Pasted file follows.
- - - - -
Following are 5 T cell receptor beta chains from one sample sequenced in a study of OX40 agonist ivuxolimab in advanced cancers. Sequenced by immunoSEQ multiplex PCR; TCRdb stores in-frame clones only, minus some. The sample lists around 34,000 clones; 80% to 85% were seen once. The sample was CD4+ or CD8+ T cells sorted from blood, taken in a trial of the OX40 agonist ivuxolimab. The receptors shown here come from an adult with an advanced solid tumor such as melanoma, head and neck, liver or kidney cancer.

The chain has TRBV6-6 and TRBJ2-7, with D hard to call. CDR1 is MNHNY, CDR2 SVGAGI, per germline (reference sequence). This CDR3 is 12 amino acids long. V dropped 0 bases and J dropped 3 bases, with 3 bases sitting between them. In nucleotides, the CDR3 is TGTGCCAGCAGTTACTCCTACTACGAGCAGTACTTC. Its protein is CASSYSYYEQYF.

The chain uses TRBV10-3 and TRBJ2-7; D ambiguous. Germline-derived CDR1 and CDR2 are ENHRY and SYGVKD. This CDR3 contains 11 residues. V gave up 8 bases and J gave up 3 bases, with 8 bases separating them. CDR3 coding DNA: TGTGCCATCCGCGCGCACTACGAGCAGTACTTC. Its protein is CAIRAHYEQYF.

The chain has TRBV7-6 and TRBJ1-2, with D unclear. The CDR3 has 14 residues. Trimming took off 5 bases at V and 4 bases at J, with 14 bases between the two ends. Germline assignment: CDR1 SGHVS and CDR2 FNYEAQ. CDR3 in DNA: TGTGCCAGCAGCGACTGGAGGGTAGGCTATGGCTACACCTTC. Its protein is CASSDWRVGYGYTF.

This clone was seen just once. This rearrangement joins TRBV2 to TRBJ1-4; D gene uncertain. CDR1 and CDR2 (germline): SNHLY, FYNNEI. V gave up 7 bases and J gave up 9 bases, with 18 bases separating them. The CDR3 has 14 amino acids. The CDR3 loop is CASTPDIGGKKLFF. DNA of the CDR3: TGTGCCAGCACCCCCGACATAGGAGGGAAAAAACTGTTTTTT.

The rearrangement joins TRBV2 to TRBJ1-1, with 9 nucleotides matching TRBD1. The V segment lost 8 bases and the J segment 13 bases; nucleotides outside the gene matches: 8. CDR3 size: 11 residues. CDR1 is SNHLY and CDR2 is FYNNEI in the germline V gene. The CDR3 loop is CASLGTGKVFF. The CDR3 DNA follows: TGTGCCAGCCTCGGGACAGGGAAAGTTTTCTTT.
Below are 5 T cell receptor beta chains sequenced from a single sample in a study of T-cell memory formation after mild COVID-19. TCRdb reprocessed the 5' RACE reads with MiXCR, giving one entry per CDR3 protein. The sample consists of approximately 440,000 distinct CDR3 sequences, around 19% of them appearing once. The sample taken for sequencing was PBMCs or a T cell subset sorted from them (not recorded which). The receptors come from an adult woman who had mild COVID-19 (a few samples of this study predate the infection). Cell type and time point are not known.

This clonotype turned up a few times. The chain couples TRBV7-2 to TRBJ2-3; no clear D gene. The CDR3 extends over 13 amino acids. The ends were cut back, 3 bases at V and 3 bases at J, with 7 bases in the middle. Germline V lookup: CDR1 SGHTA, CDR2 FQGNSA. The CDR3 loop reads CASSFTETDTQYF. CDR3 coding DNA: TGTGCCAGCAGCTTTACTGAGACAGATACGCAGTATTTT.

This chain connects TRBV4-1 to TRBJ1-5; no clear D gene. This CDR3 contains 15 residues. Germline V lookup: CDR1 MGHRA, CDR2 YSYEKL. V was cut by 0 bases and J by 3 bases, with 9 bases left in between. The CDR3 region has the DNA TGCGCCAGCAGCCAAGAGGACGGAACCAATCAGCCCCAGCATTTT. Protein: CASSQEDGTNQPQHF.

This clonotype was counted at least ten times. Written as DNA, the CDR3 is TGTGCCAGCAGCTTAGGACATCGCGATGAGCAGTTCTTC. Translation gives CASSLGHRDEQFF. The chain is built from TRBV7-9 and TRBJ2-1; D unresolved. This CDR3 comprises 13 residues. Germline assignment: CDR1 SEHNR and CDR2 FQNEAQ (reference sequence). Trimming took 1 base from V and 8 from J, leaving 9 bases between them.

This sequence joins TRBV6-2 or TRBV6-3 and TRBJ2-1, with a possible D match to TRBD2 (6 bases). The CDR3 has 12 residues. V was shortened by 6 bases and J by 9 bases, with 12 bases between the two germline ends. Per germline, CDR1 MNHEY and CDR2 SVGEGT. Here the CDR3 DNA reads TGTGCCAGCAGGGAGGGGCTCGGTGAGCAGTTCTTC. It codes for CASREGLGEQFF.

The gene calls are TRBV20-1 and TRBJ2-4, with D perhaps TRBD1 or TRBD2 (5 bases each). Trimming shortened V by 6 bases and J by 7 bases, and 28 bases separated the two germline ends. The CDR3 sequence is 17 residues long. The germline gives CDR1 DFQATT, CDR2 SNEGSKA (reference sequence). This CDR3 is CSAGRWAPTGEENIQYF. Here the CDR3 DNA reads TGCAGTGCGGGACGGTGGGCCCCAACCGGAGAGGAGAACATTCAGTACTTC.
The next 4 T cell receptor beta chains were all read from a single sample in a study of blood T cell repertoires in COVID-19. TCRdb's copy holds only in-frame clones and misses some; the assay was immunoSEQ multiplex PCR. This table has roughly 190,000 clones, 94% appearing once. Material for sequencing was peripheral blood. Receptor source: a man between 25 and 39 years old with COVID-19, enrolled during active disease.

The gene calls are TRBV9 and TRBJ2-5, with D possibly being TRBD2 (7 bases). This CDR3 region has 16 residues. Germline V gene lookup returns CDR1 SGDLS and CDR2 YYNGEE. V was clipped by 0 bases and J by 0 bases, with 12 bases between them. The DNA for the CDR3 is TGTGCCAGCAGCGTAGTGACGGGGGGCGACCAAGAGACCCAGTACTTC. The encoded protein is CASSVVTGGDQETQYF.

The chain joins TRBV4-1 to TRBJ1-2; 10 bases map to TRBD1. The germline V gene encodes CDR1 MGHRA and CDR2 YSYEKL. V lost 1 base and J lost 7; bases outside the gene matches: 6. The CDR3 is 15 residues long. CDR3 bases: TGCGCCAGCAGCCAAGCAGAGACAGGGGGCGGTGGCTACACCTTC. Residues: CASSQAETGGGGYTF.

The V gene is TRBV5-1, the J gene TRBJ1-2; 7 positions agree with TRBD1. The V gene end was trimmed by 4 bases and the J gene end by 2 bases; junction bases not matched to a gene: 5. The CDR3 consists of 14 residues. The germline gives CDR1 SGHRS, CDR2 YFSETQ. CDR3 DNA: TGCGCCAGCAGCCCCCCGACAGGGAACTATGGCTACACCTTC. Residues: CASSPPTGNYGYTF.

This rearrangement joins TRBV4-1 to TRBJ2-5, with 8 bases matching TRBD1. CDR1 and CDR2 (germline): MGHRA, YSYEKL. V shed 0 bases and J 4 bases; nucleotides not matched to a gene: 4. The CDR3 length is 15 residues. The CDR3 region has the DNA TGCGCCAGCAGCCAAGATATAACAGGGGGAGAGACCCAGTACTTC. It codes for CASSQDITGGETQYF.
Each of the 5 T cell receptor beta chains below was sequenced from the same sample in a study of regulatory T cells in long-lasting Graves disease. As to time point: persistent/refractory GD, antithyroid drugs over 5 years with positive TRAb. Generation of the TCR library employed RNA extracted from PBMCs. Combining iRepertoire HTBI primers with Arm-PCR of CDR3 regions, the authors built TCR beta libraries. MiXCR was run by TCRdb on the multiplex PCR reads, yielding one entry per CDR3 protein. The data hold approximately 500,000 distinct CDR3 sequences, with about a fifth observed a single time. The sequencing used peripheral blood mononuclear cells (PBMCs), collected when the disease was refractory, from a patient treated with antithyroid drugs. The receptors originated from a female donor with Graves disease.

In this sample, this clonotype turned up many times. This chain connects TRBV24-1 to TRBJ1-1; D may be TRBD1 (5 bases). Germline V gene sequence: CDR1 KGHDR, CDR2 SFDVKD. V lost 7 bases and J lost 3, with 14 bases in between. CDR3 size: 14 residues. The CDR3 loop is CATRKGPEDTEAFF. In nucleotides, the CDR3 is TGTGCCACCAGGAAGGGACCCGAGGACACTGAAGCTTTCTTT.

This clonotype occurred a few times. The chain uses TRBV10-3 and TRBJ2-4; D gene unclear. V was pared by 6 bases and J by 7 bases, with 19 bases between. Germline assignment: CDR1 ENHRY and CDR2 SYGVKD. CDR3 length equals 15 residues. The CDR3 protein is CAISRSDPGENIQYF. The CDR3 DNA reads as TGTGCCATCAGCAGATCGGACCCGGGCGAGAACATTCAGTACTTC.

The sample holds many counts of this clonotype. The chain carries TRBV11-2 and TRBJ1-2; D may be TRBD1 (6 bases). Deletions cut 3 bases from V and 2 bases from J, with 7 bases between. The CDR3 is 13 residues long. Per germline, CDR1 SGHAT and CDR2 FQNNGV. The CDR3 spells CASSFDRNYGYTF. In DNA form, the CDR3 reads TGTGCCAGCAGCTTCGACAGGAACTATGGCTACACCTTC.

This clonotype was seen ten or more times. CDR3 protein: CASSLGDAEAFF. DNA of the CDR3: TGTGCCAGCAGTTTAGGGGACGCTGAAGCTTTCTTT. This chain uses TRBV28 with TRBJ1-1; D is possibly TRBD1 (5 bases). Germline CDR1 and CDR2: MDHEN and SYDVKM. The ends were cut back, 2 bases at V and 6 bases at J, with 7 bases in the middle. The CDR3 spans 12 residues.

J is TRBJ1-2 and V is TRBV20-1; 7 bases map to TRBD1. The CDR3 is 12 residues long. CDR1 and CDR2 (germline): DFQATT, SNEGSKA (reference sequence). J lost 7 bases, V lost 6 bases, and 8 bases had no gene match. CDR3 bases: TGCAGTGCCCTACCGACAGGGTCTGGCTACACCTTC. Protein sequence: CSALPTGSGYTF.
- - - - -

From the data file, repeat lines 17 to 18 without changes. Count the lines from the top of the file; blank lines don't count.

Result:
This rearrangement joins TRBV4-1 to TRBJ2-5, with 8 bases matching TRBD1. CDR1 and CDR2 (germline): MGHRA, YSYEKL. V shed 0 bases and J 4 bases; nucleotides not matched to a gene: 4. The CDR3 length is 15 residues. The CDR3 region has the DNA TGCGCCAGCAGCCAAGATATAACAGGGGGAGAGACCCAGTACTTC. It codes for CASSQDITGGETQYF.
Each of the 5 T cell receptor beta chains below was sequenced from the same sample in a study of regulatory T cells in long-lasting Graves disease. As to time point: persistent/refractory GD, antithyroid drugs over 5 years with positive TRAb. Generation of the TCR library employed RNA extracted from PBMCs. Combining iRepertoire HTBI primers with Arm-PCR of CDR3 regions, the authors built TCR beta libraries. MiXCR was run by TCRdb on the multiplex PCR reads, yielding one entry per CDR3 protein. The data hold approximately 500,000 distinct CDR3 sequences, with about a fifth observed a single time. The sequencing used peripheral blood mononuclear cells (PBMCs), collected when the disease was refractory, from a patient treated with antithyroid drugs. The receptors originated from a female donor with Graves disease.